Lieutenant Colonel Troy Edward Dunn, 37, Washington, D.C. Currently, Dunn is the Commander, 11th Mission Support Squadron, Bolling Air Force Base, Washington D.C. where he has administrative command authority over 48,000 Airmen in 95 countries and 34 states, including 9,400 Airmen in the National Capital Region. As Air Staff Branch Chief and Air Force Crisis Action Team Leader, Dunn was the Air Force’s number-one authority on personnel readiness and deployments. Father of two autistic sons, Dunn has launched the Heart of Autism Project to provide a closer look into this national issue through a documentary, series of interviews with professional organizations, and personal accounts of families sharing their story.

Kathryn Cunningham Hall, 23, Philadelphia, Pennsylvania. Founder of Power Up Gambia, an organization formed to provide the necessary funds to purchase a solar powered electrical system for Sulayman Junkung General Hospital (SJGH) in The Gambia, West Africa. Hall is now working on her second project, providing power to a sister clinic of SJGH. Power Up Gambia is dedicated to providing reliable electricity and water to healthcare facilities in The Gambia through solar energy to make primary and lifesaving healthcare available to Gambian citizens.

Cameron Johnson, 24, Roanoke, Virginia. Currently President and CEO of Cameron Johnson Inc., by the age of 21, Johnson had started 12 profitable Internet companies and had been the youngest American appointed to the board of a Tokyo-based company at the age of 15. Consultant to several Fortune 500 companies, Johnson is a frequent speaker and an author, and volunteers his time focusing on promoting financial literacy among young people in America.

Atif M. Moon, 24, Rancho Palos Verdes, California. Born with cancer that left him wheelchair bound, Moon is a nationally ranked Wheelchair Tennis player. He works for Bertech Industries, an Electronic Distribution company. Moon will be pursuing a Masters degree in Sport Management in Spring 2010. He has co-founded the Center for Global Understanding (CFGU), a non-advocacy, non-religious organization to encourage the Muslim American youth to participate in civic engagement and is a role model through his example of living a full life with a disability.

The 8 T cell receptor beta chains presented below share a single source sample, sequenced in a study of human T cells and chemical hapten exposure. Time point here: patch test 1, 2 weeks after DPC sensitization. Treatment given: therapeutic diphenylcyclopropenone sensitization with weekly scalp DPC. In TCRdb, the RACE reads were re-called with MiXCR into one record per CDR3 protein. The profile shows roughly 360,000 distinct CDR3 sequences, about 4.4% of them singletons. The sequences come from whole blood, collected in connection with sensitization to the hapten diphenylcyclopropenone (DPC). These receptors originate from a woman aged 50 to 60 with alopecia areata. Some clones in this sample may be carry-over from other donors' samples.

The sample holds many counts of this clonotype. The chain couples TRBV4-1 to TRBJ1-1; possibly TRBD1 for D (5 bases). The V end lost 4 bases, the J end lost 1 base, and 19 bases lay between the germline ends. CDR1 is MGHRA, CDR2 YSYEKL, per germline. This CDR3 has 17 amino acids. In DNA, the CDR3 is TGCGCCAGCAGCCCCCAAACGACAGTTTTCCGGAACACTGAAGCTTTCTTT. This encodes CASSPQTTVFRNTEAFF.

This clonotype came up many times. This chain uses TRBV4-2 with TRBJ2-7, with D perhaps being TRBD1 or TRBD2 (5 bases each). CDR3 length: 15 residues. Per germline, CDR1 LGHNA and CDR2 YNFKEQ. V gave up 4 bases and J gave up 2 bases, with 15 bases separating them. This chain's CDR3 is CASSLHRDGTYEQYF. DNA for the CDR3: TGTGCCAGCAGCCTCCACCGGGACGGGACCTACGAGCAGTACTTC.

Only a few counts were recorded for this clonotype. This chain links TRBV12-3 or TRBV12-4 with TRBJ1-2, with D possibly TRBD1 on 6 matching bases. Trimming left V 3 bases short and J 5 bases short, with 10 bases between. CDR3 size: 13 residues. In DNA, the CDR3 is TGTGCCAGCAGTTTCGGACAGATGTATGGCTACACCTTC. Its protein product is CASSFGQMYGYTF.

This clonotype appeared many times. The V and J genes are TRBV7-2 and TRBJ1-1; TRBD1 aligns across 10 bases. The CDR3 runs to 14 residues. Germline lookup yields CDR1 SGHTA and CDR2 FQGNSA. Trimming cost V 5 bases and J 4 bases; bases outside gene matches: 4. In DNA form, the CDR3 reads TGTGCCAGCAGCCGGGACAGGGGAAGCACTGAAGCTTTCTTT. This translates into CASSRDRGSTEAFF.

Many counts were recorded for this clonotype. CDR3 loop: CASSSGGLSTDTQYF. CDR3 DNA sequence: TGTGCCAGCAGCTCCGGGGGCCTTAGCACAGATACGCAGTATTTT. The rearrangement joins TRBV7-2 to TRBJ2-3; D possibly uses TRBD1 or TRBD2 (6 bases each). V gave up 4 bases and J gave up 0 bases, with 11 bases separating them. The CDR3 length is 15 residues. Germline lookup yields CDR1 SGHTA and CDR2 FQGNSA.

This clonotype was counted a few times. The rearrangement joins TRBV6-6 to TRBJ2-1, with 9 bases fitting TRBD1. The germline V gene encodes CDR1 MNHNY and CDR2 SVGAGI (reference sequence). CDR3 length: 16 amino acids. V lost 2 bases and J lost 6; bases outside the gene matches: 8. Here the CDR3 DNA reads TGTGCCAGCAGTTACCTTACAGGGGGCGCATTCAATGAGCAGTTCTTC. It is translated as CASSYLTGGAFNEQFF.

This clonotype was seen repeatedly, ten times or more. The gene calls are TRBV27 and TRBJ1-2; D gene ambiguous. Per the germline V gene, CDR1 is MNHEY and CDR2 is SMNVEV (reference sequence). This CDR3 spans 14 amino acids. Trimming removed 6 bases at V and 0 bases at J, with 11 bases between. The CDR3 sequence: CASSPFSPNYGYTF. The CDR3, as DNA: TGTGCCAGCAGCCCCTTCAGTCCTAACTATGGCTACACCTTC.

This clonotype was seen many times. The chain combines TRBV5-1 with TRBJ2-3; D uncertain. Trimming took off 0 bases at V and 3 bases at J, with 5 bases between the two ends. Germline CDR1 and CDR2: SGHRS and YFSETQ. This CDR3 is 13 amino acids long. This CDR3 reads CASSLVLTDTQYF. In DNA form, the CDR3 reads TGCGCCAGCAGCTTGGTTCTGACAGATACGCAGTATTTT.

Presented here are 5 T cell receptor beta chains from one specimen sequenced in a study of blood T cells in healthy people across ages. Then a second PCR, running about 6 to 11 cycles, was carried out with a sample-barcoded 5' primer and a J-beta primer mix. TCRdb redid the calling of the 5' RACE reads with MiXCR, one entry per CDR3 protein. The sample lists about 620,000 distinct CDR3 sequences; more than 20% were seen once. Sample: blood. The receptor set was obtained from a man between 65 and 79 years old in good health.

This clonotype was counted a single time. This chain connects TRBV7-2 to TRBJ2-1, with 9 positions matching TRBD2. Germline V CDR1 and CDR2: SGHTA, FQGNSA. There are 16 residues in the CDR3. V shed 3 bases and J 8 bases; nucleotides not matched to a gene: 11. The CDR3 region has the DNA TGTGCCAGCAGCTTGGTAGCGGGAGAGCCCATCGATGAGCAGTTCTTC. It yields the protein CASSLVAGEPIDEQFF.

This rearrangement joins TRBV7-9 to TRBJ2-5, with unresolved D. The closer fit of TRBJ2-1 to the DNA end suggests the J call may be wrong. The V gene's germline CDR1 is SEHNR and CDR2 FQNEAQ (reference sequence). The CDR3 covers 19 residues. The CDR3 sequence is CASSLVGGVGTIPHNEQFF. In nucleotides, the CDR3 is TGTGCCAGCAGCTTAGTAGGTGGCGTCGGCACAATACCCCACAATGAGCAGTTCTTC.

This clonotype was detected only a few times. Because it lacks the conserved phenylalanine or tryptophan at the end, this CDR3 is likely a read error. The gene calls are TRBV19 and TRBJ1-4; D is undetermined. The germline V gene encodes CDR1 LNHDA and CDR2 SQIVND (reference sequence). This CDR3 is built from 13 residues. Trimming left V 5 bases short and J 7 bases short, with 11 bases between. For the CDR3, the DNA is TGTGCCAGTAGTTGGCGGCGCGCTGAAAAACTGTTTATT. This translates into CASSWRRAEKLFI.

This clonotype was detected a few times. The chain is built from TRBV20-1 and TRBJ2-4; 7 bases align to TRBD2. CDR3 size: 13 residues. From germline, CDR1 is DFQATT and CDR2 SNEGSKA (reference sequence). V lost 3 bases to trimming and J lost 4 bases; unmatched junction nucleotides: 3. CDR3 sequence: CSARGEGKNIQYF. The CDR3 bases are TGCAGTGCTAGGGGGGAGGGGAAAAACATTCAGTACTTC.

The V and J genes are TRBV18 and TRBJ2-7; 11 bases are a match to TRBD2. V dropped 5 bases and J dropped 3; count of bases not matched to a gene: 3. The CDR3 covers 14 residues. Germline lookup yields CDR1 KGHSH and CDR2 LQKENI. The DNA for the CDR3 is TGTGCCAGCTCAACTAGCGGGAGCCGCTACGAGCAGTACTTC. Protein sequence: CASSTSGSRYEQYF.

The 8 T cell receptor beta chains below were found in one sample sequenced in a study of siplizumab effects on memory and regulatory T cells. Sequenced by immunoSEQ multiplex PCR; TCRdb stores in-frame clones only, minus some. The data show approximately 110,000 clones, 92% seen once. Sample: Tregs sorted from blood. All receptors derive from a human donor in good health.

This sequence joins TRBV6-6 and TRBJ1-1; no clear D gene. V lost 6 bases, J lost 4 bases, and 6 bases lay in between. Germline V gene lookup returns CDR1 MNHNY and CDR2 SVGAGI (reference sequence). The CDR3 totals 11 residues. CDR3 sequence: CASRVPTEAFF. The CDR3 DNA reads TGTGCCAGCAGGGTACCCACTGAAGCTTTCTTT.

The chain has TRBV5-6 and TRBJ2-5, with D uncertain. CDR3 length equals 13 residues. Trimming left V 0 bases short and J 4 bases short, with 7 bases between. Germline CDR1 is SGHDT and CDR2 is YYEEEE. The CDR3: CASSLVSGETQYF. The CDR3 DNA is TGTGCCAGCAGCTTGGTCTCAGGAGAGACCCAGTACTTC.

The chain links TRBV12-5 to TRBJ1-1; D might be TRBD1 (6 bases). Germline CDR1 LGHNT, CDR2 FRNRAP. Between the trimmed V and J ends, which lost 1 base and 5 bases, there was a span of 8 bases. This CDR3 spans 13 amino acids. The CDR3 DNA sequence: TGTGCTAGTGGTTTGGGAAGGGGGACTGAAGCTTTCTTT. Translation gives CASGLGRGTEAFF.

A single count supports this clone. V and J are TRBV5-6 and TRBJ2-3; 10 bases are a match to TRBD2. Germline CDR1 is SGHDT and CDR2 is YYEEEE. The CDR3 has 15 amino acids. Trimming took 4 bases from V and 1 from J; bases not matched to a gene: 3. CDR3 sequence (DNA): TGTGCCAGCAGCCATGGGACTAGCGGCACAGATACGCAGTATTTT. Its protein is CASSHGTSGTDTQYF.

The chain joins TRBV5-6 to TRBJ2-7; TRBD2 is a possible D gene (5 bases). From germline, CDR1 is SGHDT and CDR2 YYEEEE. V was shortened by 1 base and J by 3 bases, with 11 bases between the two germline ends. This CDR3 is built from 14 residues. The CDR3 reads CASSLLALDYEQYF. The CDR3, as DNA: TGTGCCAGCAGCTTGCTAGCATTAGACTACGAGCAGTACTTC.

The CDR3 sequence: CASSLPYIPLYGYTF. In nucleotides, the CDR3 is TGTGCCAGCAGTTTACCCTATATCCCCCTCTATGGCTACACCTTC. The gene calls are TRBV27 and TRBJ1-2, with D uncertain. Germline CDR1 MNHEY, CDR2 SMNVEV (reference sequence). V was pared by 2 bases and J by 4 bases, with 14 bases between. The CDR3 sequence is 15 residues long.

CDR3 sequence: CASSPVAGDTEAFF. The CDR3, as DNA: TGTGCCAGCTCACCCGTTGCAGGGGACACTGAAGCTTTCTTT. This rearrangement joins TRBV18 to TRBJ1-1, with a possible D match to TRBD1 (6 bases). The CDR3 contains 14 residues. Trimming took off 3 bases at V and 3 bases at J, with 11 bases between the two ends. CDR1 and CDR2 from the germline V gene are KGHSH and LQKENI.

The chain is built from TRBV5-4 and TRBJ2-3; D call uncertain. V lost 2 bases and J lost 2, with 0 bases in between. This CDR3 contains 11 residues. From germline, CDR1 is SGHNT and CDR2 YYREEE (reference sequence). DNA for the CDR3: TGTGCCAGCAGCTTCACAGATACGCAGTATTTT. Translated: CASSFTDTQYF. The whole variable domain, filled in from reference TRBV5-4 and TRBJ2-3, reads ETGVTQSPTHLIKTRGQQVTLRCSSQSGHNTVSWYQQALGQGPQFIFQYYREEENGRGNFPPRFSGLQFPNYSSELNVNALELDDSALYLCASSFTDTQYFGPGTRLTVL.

Gary C. Norman, 35, Baltimore, Maryland. Founding principle of Norman Access and Conflict Resolution Consultants Group, Norman provides a range of legal and non-legal services extending to pro bono and professional-related activities. Serving as Chair of the Animal Law Section of the Maryland State Bar Association, Norman is also leading the planning for the first-ever MSBA animal law symposium. He is immediate past president of the Maryland Area Guide Dog Users, Inc., and is a well-published author and noted speaker.

Michael Richard Simmel, 31, Allendale, New Jersey. A professional show basketball player with the Harlem Wizards Basketball team, Simmel is a featured performer and performs in front of millions of people all across North America. He is one of 3,000,000 Americans living with epilepsy and is also one of 2,500,000 affected with bipolar disorder. Constantly donating his time and talents encouraging and advocating for people, especially children, who have other disabilities in addition to epilepsy, Simmel has his own non-profit organization, The Bounce Out the Stigma Project, to help empower young people and educate the public.

Robert J. Witte, 41, Plano, Texas. Partner with the law firm Strasburger & Price, LLP, Witte combines his expertise in business litigation with his leadership in actively mentoring young lawyers. He is a noted author and speaker, and has led countless humanitarian efforts and record-setting philanthropic initiatives for organizations including the Dallas Summer Musicals, the Dallas Heart Ball, the Make-A-Wish Foundation of North Texas, and the Muscular Dystrophy Association.

Sources for statistics used:

1 – 2008 World Development Indicators: Poverty Data Supplement, World Bank

From p. 10: “…the number of people living on less than $2.00 a day has remained nearly constant at 2.5 billion. From Table 3: “People living on less than 2005 PPP $2.00 a day (millions), 2005 – 2.564″

2 – UNICEF State of the World’s Children, 2009

From p. 121, Statistical Tables, Table 1 Basic Indicators, Summary Indicators, Developing Countries “Annual Number of Under 5 Deaths (Thousands), 2007 – 9109″ To arrive at 24,956 deaths of children under five per day I took 9,109,000 total deaths per year for children under 5 in developing countries and divided by 365.